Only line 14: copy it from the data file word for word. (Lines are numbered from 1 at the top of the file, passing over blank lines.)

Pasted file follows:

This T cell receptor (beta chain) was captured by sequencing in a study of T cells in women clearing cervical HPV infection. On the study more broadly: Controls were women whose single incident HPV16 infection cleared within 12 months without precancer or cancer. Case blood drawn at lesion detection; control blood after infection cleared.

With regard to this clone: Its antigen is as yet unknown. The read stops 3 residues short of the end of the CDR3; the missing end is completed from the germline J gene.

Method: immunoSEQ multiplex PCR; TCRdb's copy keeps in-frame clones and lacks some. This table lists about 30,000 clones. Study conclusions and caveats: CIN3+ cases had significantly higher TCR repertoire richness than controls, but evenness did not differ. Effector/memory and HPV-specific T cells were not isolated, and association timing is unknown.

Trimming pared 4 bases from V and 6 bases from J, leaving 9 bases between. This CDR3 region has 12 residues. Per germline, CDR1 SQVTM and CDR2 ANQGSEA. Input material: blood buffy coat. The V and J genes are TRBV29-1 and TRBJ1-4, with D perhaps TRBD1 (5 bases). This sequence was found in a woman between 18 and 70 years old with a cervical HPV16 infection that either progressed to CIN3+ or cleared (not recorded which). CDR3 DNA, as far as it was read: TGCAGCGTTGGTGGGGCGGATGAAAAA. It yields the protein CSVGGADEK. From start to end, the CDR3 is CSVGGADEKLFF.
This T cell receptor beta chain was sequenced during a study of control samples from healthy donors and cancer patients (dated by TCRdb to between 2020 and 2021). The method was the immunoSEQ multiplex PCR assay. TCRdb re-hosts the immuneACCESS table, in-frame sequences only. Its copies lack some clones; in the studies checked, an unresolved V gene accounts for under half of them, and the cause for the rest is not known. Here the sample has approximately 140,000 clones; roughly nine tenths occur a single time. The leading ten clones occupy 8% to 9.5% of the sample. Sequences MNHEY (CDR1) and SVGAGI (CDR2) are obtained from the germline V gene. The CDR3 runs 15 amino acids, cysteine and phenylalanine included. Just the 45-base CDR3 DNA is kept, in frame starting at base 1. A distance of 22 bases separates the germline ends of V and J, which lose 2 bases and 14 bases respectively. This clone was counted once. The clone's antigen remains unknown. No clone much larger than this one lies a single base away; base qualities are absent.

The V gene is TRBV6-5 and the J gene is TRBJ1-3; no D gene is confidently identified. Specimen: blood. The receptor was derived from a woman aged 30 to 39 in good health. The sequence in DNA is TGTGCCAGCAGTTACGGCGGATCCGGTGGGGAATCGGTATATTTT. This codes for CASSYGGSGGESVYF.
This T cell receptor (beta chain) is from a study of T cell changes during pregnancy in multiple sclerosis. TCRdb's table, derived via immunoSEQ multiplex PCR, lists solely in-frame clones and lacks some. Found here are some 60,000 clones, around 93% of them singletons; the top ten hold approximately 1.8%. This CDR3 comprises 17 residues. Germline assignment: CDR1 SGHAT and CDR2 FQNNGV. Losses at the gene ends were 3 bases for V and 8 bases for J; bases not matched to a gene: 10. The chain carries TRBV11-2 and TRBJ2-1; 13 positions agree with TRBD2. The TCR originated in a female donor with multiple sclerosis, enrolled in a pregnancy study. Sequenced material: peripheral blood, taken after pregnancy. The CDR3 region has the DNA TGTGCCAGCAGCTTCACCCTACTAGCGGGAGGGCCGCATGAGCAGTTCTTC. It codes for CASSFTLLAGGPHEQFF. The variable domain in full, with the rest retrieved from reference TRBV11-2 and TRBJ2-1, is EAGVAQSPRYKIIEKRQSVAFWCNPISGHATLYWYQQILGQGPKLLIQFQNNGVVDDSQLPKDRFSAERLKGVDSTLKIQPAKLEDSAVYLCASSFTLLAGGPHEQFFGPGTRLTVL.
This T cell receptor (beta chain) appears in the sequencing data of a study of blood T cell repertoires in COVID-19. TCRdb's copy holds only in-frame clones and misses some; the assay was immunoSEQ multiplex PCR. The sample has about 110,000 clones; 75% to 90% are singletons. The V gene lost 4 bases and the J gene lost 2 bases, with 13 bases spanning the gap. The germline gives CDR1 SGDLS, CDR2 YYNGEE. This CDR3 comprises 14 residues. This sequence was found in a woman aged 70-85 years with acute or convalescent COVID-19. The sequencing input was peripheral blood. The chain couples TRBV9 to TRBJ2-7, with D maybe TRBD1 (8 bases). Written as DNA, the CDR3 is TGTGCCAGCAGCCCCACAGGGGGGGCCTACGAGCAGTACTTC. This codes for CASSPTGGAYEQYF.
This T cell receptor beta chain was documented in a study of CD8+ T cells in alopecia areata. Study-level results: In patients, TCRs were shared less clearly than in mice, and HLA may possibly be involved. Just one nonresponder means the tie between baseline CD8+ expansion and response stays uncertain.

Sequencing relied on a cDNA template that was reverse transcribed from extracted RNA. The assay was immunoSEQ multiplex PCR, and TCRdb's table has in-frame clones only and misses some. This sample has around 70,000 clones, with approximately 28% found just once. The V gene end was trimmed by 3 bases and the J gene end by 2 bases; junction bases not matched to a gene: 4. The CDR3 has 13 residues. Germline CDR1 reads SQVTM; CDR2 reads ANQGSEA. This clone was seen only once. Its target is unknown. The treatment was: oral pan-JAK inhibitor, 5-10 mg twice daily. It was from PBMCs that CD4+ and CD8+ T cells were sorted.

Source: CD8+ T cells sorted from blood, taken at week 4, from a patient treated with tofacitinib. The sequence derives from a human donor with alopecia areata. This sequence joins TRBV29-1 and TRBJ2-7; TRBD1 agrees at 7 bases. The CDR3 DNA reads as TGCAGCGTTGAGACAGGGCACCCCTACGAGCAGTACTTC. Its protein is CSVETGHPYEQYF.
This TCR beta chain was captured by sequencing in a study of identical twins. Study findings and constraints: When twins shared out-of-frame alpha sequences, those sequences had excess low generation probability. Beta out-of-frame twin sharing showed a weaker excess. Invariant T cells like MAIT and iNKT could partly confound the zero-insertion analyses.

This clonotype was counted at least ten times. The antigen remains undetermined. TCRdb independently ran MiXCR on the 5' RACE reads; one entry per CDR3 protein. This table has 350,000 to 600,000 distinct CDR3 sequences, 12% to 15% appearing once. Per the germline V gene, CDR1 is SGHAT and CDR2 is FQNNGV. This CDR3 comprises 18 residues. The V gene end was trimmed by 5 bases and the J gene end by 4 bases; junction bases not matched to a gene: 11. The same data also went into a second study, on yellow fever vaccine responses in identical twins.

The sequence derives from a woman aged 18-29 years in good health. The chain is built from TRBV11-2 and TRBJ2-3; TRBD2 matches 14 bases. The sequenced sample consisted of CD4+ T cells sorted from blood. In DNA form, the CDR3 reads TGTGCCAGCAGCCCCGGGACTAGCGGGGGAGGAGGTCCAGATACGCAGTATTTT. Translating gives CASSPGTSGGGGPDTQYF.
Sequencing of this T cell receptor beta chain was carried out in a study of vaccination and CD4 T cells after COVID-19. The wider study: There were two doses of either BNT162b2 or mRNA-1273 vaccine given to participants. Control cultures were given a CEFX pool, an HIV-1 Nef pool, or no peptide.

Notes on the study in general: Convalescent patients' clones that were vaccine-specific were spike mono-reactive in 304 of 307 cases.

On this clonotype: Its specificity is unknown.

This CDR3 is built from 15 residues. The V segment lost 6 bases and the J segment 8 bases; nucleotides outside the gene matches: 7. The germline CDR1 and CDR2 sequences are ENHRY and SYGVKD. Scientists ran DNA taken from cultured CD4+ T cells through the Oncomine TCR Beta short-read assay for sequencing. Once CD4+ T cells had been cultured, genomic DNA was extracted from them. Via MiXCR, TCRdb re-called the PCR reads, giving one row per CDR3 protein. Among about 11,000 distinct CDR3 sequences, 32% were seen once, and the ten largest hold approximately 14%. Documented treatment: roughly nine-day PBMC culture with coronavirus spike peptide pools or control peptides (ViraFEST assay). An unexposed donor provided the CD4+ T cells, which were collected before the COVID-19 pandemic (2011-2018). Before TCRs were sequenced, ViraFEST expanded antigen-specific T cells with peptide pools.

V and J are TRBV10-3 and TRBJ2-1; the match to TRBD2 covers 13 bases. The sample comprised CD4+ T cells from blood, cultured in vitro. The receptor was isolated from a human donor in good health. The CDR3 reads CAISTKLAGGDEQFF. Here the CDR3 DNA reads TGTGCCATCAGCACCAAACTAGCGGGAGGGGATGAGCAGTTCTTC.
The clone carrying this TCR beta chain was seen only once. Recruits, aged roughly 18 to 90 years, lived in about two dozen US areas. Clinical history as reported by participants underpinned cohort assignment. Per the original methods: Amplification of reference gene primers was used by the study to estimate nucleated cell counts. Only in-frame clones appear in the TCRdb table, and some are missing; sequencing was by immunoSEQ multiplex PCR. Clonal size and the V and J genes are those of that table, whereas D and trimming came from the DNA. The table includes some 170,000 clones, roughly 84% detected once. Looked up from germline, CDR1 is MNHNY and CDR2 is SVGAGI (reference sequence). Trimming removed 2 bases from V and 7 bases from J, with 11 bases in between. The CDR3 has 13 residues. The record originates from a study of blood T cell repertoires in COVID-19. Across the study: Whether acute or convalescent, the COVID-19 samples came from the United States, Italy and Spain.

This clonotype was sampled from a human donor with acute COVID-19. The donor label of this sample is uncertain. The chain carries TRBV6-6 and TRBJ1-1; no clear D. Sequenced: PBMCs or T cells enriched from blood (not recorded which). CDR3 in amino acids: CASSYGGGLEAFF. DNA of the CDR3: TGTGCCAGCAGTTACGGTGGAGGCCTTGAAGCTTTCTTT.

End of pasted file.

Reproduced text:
The sequence derives from a woman aged 18-29 years in good health. The chain is built from TRBV11-2 and TRBJ2-3; TRBD2 matches 14 bases. The sequenced sample consisted of CD4+ T cells sorted from blood. In DNA form, the CDR3 reads TGTGCCAGCAGCCCCGGGACTAGCGGGGGAGGAGGTCCAGATACGCAGTATTTT. Translating gives CASSPGTSGGGGPDTQYF.